I won’t say God Bless America
I will say God Please Save America!

I have the suspicion that *any* response to this article coming from white men that was anything other than celebratory would be met with accusations of “fragility”/”mansplaining”/”see! just proved my point”. Because that’s the by-now-quite-familiar rhetorical strategy at work here.

I’m flummoxed that people still somehow think this sort of thing is edgy or radical or somehow politically productive for the left. I have the feeling that mocking white men in this way has exactly the opposite effect people imagine it to have; i.e. it *recenters* white masculinity and literally *provokes* the aggrieved entitlement it aims to call out in order to generate further content. It’s so perfectly transparent that it has been literally crowdsourced to woke 14-year-olds on Twitter.

Jack, Can we have a little basic honesty? Not only about this article, but about *all* your writing and scholarship about (cis) white men?

The fact that you’ve provoked a bunch of white men to anger with this stuff is not surprising; it’s also not radical, incisive, or revelatory of anything in particular; you spend hundreds of words relentlessly *mocking* white male affect, so much so that your actual argument about structural racism is almost totally obscured.

Yes, of course it’s a review of a work of fiction, that’s obvious; but the fact that white men are responding this way (as I’m sure you expected and wanted!) does not in fact reveal anything in particular about aggrieved entitlement or Trump’s America. This whole tawdry expectation that the good, woke white men are the one’s who *don’t* respond this way because they’ll be righteous enough not to get mad at you relentlessly mocking them, and thus agree with you–is so dishonest. It just reduces any and all critical analysis or discussion of affect and identity to an essentializing contest of performative virtue– to a closed circuit loop of empty identitarian signalling and performative politics.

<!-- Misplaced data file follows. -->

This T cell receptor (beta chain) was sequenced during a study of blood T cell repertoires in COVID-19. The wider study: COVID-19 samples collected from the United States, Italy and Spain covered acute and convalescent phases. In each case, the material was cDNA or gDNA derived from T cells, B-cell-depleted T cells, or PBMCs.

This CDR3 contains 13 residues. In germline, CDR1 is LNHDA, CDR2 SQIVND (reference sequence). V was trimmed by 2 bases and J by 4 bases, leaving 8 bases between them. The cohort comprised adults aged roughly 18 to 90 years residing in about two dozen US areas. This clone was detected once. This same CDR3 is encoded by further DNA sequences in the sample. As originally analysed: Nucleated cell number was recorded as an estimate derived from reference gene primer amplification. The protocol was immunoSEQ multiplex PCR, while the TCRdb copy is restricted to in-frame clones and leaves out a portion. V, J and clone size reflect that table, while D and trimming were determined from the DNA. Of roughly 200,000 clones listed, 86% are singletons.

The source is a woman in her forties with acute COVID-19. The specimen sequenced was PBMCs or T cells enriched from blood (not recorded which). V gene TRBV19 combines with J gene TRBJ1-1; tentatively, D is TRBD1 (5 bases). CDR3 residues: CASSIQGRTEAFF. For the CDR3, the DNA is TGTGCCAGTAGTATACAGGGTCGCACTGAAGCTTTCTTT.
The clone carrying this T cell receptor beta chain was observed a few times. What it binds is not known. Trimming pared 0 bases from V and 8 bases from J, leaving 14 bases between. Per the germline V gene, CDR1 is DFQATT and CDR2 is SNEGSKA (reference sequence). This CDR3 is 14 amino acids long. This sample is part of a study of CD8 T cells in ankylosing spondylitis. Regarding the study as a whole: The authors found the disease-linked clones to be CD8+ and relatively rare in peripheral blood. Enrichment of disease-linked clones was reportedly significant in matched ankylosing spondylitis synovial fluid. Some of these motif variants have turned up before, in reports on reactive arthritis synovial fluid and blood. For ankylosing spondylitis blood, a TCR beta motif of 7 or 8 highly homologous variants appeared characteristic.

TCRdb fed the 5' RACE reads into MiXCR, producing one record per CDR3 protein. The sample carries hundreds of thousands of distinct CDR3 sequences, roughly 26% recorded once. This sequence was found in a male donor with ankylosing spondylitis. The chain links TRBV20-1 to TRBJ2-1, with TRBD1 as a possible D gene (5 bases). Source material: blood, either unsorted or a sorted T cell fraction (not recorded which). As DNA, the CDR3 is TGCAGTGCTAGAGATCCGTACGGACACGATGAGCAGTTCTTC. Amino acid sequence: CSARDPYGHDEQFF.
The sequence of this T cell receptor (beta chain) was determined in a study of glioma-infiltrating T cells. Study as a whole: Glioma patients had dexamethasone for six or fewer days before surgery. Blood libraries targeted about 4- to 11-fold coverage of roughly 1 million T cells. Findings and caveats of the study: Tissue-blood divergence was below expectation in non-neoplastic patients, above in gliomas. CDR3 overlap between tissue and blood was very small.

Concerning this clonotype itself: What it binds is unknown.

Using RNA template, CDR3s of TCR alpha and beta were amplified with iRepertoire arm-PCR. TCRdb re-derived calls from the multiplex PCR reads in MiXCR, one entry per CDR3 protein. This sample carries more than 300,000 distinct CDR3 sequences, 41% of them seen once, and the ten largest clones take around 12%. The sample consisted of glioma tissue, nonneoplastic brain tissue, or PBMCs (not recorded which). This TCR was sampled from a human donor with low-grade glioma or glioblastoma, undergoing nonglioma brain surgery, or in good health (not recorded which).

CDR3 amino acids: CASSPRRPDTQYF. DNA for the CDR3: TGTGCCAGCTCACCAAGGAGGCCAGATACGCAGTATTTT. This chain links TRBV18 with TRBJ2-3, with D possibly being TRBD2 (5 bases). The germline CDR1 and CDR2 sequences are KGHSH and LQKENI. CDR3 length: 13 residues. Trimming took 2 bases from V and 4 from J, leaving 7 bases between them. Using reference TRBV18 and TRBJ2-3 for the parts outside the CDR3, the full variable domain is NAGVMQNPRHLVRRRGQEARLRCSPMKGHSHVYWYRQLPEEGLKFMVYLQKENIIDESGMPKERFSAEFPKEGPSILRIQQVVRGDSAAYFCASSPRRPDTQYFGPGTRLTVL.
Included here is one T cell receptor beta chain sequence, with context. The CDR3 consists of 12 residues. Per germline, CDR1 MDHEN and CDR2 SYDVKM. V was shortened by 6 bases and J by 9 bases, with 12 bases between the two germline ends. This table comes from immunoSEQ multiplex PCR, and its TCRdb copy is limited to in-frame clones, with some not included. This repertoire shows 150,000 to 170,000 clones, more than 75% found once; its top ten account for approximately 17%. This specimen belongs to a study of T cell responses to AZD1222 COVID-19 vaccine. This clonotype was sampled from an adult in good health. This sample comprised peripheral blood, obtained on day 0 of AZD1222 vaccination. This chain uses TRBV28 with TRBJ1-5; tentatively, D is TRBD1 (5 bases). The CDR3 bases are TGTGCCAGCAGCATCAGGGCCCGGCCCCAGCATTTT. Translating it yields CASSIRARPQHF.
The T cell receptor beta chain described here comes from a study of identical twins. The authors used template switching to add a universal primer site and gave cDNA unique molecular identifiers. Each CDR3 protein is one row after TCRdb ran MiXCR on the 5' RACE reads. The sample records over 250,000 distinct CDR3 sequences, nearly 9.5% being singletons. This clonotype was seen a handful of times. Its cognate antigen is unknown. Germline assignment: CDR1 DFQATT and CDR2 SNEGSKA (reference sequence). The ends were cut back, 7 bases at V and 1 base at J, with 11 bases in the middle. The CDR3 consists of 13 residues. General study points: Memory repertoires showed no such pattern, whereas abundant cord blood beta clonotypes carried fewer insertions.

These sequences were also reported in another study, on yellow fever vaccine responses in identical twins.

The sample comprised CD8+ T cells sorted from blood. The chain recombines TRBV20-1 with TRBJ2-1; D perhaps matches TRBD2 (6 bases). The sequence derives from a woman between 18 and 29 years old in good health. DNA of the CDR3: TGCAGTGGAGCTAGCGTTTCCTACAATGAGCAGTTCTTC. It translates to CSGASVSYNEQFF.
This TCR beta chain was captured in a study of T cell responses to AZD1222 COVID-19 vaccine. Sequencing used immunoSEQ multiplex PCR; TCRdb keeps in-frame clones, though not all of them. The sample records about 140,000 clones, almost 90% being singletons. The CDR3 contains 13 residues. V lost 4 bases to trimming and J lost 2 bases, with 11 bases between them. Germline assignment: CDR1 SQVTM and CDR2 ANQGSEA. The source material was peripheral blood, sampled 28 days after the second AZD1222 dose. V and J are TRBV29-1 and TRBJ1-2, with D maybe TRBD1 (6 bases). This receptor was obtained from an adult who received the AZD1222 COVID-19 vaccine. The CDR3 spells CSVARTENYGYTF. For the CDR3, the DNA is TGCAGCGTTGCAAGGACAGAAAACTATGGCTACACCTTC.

All this reveals only that you (as a professor of affect and white masculinity!) know very well how to provoke white men to anger using your words– ostensibly detached “analysis”! It reveals surprisingly little *emotional intelligence* for an author who claims to have some sort of insight into these matters. You know how to manipulate white male readership into
anger *so that* you can call it out! It makes me wonder about just what identitarian stance an author who so relentlessly postures about white males is taking… What about *your* identification with white masculinity?

This mockery of the intrinsic violence and ridiculousness of white male affect feels evasive and cheap; it’s a feature of all of your scholarship on the subject; one could be forgiven for interpreting the attitude communicated to white male readers as the following: “Don’t show your feelings and toughen up.” There’s something relentlessly *masculinist* about

And because the review is so relentlessly focused on this strategy, it ironically ends up re-centering white male identity in both its content and in the discussion in the comments!

I understand mocking white men is fun and cathartic for some people. That;s great And by all means, let’s address the points you want to make about structural racism, white male privilege, and film criticism. But, again, can we stop pretending that making fun of white men is somehow this edgy, tactically brilliant manuevre that exposes hidden power structures and opens up critical debate? It quite literally does the opposite.